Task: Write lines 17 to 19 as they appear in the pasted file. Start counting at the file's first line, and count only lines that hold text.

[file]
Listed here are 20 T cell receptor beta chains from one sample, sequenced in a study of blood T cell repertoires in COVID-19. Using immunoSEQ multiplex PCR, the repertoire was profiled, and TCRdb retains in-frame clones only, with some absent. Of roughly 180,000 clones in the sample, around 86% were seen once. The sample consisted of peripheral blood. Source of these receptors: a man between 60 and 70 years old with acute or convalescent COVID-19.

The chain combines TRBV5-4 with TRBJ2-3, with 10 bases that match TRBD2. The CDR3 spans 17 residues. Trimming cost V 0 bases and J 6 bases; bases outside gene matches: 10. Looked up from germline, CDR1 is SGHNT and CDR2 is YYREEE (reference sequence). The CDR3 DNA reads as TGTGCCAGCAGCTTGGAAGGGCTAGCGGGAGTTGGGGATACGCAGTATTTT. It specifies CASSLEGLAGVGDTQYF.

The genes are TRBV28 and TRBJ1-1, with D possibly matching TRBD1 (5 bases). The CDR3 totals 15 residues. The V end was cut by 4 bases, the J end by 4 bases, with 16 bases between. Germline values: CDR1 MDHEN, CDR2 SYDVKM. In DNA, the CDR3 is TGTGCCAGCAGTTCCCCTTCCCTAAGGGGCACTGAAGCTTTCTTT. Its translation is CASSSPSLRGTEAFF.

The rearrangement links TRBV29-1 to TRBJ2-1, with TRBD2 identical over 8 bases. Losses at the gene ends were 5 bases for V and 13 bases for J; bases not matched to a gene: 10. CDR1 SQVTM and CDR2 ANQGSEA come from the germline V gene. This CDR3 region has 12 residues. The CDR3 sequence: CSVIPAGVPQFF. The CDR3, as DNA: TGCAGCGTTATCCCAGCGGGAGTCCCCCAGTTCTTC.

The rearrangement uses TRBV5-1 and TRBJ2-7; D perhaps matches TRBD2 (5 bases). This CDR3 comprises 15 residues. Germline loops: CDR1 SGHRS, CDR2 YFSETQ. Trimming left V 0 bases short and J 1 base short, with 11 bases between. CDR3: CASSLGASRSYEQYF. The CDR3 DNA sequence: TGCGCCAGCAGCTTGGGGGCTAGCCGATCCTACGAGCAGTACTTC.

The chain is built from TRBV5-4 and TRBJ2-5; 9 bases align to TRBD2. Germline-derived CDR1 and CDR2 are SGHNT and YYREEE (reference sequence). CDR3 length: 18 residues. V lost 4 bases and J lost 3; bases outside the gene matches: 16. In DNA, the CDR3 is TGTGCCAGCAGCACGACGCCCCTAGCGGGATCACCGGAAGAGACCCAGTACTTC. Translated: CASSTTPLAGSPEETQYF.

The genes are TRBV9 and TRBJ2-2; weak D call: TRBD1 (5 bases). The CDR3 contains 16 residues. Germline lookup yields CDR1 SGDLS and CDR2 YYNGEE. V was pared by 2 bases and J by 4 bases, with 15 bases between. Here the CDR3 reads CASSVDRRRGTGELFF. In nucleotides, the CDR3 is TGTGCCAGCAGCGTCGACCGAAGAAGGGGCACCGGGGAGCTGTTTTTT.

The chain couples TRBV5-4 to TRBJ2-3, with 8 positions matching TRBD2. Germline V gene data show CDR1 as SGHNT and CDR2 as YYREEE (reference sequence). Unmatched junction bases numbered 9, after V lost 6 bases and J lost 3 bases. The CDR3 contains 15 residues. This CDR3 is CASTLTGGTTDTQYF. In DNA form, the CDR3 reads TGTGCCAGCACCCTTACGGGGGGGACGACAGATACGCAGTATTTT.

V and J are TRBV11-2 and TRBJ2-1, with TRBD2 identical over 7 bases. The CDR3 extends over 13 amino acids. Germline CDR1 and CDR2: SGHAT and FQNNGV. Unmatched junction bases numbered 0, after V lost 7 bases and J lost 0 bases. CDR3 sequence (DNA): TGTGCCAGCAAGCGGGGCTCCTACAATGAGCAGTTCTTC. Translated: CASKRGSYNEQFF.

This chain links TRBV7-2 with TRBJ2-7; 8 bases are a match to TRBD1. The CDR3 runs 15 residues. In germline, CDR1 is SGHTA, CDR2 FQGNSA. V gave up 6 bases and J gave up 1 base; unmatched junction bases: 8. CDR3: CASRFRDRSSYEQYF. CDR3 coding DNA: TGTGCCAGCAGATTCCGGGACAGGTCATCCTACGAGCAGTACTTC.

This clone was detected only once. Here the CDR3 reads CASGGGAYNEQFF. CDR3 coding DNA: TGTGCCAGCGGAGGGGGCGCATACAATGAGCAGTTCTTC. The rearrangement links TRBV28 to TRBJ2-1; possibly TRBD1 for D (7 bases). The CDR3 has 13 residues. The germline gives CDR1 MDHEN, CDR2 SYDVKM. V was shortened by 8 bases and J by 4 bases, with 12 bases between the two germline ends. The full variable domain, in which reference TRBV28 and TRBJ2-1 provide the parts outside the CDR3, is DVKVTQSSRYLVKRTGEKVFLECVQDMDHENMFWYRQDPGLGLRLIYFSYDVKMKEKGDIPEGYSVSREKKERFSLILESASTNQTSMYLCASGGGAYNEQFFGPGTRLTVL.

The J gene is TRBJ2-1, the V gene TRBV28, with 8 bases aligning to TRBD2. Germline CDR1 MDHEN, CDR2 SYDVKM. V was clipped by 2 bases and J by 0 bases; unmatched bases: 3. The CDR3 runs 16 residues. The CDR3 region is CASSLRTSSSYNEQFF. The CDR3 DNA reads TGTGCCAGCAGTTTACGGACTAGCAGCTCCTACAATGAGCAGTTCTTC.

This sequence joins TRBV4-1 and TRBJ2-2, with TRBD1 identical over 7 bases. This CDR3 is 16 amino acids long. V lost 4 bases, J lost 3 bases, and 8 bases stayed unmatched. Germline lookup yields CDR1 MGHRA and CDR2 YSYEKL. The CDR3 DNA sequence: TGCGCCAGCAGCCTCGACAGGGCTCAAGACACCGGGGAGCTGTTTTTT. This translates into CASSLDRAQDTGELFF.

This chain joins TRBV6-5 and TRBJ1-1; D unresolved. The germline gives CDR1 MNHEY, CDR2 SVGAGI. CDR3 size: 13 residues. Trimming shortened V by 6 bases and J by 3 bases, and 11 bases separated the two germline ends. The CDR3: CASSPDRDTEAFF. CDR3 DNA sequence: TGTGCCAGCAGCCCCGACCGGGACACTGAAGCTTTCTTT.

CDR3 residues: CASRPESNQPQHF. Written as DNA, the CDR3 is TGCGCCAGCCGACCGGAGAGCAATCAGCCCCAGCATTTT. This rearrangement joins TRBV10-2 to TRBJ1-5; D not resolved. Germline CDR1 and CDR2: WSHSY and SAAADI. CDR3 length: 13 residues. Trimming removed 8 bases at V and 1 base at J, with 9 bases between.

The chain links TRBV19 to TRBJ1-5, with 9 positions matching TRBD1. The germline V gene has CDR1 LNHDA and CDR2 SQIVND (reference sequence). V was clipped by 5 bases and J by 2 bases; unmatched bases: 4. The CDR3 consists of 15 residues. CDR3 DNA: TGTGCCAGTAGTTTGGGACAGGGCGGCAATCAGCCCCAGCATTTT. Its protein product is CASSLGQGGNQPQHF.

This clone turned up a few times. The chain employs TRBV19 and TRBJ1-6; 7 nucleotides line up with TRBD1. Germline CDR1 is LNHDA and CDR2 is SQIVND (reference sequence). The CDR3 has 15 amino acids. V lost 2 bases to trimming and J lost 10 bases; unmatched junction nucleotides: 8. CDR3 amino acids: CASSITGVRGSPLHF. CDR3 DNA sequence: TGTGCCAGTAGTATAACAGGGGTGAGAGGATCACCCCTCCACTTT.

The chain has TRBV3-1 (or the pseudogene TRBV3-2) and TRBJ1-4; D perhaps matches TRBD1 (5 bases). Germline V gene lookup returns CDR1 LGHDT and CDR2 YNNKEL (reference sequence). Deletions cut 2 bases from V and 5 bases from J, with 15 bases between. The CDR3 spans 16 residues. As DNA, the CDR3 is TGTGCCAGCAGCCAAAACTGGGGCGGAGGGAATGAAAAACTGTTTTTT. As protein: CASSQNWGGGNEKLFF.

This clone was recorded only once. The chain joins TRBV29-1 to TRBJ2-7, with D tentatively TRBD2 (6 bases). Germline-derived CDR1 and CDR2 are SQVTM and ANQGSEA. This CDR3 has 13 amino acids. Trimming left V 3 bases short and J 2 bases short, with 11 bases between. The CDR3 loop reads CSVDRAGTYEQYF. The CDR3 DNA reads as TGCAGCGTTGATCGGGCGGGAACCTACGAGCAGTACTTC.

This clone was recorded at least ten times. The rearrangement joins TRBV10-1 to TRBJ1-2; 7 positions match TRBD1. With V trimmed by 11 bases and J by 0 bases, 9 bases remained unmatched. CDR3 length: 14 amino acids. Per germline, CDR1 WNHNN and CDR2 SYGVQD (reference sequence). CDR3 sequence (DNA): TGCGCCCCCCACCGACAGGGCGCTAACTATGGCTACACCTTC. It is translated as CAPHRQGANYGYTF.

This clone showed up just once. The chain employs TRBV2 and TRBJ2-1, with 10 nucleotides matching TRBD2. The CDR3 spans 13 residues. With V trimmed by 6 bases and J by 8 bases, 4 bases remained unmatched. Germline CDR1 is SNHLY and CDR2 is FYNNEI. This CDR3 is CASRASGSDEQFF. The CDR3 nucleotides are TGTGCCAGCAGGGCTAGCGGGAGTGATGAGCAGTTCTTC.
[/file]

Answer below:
This clone turned up a few times. The chain employs TRBV19 and TRBJ1-6; 7 nucleotides line up with TRBD1. Germline CDR1 is LNHDA and CDR2 is SQIVND (reference sequence). The CDR3 has 15 amino acids. V lost 2 bases to trimming and J lost 10 bases; unmatched junction nucleotides: 8. CDR3 amino acids: CASSITGVRGSPLHF. CDR3 DNA sequence: TGTGCCAGTAGTATAACAGGGGTGAGAGGATCACCCCTCCACTTT.

The chain has TRBV3-1 (or the pseudogene TRBV3-2) and TRBJ1-4; D perhaps matches TRBD1 (5 bases). Germline V gene lookup returns CDR1 LGHDT and CDR2 YNNKEL (reference sequence). Deletions cut 2 bases from V and 5 bases from J, with 15 bases between. The CDR3 spans 16 residues. As DNA, the CDR3 is TGTGCCAGCAGCCAAAACTGGGGCGGAGGGAATGAAAAACTGTTTTTT. As protein: CASSQNWGGGNEKLFF.

This clone was recorded only once. The chain joins TRBV29-1 to TRBJ2-7, with D tentatively TRBD2 (6 bases). Germline-derived CDR1 and CDR2 are SQVTM and ANQGSEA. This CDR3 has 13 amino acids. Trimming left V 3 bases short and J 2 bases short, with 11 bases between. The CDR3 loop reads CSVDRAGTYEQYF. The CDR3 DNA reads as TGCAGCGTTGATCGGGCGGGAACCTACGAGCAGTACTTC.